One way TV networks, at least, could make up lost money from a reduced schedule is through expansion. There would be more games that way. It would also be easier to schedule 16-team leagues than the current 15-team setup where you have to have interleague play year-round. But expansion, Manfred has said, is not in the immediate future.

The stated reason for a reduced schedule (which would, as noted by Manfred, give teams more off days) is player fatigue. This is a legitimate concern, with travel schedules being the way they are (the current one-series Cubs road trip to the West Coast is one example, though at least they have an off day on either side of it), and with players expected to perform at a high level throughout the season. Cubs manager Joe Maddon has tried to address this by asking more players to be able to play multiple positions, which allows him to give almost all his regulars one day off every week, in addition to the scheduled off days.

If rosters were expanded, this would help provide additional rest for regular players. This is the way I think MLB should go, not schedule reduction.

I know what you're going to say. If rosters were expanded, teams would just add more relief pitchers. You know how I feel about huge bullpens, and making them even larger really doesn't help the fatigue issue. Beyond that, if you have larger bullpens, it just means less work for the guys at the back end.

There are a couple of ways to address this. One would be to have teams set a 25-man roster, then be permitted to add one or two more "extra" players who would be required to be position players. That way every team could carry a third catcher, or defensive replacement, or a guy who's a pinch-hitting specialist (think Daryle Ward from the circa-2007 Cubs).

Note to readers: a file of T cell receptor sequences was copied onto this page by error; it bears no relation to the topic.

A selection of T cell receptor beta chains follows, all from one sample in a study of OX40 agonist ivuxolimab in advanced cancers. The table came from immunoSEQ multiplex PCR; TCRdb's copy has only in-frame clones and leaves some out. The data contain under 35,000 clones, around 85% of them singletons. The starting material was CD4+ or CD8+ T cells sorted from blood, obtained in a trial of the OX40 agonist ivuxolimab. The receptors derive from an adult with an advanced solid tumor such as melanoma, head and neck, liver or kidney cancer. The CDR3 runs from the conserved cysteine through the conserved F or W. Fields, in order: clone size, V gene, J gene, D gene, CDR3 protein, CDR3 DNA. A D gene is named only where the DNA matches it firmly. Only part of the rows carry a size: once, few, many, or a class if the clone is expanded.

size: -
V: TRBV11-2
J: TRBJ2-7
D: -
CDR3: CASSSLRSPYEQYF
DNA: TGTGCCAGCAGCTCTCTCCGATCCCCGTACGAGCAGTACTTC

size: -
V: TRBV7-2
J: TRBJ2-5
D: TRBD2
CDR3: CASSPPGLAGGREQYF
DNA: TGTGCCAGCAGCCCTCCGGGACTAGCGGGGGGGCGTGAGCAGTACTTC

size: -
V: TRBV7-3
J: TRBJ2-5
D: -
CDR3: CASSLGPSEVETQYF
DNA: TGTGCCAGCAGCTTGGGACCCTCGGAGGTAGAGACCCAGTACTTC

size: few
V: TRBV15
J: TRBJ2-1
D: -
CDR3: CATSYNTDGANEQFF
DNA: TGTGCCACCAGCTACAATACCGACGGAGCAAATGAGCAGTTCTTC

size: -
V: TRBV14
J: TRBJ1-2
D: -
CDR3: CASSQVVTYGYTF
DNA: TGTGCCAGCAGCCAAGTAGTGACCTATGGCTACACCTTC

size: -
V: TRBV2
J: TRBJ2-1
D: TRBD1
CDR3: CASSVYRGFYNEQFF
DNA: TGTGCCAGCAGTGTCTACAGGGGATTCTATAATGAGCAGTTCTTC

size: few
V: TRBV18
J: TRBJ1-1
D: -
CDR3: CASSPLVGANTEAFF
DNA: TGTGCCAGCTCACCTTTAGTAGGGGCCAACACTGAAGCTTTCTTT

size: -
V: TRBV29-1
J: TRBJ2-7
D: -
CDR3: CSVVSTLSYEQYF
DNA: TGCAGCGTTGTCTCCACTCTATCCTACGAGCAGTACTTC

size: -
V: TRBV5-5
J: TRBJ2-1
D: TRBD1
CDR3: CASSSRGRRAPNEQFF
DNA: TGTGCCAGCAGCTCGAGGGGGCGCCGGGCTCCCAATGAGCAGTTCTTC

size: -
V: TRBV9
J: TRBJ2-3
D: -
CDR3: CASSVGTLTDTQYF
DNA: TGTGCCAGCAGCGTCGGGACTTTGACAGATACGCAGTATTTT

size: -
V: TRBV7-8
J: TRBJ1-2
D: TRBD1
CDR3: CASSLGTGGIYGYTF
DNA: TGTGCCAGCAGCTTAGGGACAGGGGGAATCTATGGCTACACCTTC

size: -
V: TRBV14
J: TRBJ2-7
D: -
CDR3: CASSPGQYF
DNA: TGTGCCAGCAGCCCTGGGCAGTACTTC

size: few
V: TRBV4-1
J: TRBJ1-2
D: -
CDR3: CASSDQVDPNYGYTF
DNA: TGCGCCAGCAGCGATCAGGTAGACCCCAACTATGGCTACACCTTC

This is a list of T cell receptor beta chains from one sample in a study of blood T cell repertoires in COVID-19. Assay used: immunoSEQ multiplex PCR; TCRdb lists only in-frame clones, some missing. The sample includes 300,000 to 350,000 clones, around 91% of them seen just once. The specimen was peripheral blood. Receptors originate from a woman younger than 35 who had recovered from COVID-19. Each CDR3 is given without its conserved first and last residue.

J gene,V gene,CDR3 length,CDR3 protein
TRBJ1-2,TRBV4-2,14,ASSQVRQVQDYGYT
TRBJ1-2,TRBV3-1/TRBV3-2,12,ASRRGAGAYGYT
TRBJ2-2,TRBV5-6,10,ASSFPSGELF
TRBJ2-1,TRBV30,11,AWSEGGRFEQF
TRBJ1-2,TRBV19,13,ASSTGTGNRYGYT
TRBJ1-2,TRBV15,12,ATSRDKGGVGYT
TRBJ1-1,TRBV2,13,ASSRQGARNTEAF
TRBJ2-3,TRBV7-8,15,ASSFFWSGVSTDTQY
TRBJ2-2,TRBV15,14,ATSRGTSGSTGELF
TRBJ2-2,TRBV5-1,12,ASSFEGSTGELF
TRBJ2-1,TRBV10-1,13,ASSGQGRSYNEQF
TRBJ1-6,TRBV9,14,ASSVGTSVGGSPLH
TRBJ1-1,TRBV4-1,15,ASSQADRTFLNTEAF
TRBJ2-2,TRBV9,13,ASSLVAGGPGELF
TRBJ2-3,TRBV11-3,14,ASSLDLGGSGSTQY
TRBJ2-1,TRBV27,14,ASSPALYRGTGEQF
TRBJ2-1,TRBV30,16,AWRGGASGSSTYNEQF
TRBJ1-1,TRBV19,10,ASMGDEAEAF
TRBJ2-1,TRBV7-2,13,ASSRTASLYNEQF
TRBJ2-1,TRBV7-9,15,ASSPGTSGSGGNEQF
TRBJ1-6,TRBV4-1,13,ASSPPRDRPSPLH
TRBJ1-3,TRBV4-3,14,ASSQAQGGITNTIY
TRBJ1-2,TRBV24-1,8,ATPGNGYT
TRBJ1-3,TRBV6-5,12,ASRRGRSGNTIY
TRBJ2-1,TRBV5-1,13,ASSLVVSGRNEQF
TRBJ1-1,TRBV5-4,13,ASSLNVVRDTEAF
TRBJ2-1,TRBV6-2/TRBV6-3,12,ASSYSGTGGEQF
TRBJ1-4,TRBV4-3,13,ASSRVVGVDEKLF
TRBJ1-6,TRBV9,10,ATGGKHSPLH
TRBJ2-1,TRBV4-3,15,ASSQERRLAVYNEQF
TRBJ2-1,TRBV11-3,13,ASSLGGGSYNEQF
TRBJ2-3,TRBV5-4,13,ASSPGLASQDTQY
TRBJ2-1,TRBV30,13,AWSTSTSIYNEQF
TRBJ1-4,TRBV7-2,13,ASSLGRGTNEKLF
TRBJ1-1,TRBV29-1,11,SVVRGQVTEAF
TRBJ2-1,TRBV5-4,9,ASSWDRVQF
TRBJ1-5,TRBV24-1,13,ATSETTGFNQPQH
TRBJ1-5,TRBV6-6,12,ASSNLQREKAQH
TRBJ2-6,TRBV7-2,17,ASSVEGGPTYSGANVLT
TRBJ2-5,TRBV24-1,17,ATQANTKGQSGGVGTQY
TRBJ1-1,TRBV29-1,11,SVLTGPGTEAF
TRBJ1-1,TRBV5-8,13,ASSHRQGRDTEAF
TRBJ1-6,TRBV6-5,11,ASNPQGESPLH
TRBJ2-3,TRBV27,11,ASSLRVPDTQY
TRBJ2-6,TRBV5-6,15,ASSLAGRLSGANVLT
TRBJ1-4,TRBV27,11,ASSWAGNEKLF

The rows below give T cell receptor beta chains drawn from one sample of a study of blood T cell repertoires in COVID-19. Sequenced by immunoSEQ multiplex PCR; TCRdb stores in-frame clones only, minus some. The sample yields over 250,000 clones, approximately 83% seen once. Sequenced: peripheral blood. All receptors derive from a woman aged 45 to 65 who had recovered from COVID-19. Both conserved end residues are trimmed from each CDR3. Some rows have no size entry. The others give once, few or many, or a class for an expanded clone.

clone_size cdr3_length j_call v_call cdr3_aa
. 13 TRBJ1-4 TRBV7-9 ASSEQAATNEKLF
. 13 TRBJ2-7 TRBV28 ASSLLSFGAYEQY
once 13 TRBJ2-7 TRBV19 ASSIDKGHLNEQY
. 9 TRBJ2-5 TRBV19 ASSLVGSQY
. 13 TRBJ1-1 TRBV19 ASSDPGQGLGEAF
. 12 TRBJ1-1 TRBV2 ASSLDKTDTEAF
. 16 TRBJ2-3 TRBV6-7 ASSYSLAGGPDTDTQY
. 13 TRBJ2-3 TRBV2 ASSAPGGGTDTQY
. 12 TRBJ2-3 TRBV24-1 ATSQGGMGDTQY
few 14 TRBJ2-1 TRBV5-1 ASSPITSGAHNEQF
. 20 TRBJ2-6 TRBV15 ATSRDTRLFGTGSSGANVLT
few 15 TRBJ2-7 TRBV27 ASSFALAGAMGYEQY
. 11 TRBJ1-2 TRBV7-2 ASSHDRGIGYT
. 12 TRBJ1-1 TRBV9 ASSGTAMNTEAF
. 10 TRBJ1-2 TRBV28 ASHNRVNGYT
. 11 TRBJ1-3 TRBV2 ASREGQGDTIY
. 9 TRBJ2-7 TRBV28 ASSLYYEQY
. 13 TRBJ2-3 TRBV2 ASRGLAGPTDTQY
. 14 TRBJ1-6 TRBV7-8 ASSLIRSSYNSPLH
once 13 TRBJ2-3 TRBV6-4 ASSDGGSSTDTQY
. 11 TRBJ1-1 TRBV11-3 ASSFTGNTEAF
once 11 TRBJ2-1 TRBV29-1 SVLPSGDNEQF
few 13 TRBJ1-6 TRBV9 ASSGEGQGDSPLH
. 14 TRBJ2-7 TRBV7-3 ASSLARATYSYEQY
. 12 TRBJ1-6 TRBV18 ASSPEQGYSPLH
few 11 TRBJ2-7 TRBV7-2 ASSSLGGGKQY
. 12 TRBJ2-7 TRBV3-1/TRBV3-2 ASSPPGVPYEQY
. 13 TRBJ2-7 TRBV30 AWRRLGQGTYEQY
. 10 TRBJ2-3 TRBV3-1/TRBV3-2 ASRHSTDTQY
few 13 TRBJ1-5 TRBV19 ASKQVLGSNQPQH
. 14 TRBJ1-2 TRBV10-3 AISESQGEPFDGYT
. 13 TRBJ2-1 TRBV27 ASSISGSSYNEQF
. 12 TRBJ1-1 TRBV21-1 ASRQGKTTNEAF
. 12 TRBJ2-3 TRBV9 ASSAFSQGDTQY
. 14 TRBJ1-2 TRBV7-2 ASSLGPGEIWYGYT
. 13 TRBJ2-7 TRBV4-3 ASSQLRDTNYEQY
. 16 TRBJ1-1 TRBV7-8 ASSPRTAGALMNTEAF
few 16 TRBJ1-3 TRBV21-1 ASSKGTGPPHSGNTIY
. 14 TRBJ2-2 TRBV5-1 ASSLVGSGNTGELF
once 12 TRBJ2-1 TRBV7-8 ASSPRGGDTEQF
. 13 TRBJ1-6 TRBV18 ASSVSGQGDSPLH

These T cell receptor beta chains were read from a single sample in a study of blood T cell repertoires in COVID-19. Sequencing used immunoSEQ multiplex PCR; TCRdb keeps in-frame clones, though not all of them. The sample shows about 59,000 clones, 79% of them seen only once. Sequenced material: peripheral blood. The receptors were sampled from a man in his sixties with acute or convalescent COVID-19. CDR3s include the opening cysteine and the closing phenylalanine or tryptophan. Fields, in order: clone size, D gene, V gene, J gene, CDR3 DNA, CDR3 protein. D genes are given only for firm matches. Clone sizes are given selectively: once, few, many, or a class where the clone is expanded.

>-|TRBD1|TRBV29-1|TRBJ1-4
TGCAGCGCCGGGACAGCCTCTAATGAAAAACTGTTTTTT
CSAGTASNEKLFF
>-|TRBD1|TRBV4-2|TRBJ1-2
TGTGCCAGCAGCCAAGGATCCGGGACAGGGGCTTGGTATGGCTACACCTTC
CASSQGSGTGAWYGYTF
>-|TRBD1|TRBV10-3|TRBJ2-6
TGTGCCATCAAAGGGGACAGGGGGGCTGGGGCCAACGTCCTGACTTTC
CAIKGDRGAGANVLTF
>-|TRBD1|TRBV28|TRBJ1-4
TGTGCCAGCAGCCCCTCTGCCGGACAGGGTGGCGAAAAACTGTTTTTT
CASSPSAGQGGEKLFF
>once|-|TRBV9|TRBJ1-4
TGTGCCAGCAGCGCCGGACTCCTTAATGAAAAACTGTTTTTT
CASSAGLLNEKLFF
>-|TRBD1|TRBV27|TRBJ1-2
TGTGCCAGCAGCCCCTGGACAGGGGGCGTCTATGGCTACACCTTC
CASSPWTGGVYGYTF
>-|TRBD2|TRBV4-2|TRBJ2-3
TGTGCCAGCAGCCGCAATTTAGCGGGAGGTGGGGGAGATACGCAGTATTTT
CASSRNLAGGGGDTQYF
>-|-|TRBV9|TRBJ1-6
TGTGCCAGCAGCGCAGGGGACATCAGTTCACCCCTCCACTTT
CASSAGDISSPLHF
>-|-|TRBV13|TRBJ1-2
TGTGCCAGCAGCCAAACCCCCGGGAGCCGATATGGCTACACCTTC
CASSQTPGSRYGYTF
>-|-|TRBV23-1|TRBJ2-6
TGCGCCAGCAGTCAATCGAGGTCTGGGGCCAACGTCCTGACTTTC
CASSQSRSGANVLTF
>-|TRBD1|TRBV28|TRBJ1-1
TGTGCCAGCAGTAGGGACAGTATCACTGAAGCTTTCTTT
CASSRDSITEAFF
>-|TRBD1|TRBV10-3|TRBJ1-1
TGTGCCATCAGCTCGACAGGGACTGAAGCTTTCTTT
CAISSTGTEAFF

Or, set a 29-man roster where you would have four players inactive for every game. In practice, this would probably mean most teams would simply deactivate the four starting pitchers who aren't going that day. (At least, that's how I would do it.) In such a scenario, sure, you could have extra relievers, but most likely would have at least a couple of extra position players.

Finally, it would help if MLB would figure out better ways to schedule games. I realize with 15-team leagues, difficulties arise due to year-round interleague play. But at least they could attempt to schedule early-season games in cold-weather cities with divisional rivals, so if you get rained out, you don't have to squeeze in a makeup game on a team's only off day in a four-week period. That's what happened to the Cubs and Braves when they were postponed April 30, and the only possible makeup date was July 7, which made the Cubs play 24 days in a row. That wasn't good for the team in any way.

So if it were up to me, I wouldn't reduce the schedule in order to help fix the real issue, which is player fatigue. Expanded rosters are the way to go, in my view, and there are several ways to do it. In any case, this issue will certainly be addressed in the labor negotiations coming up later this year.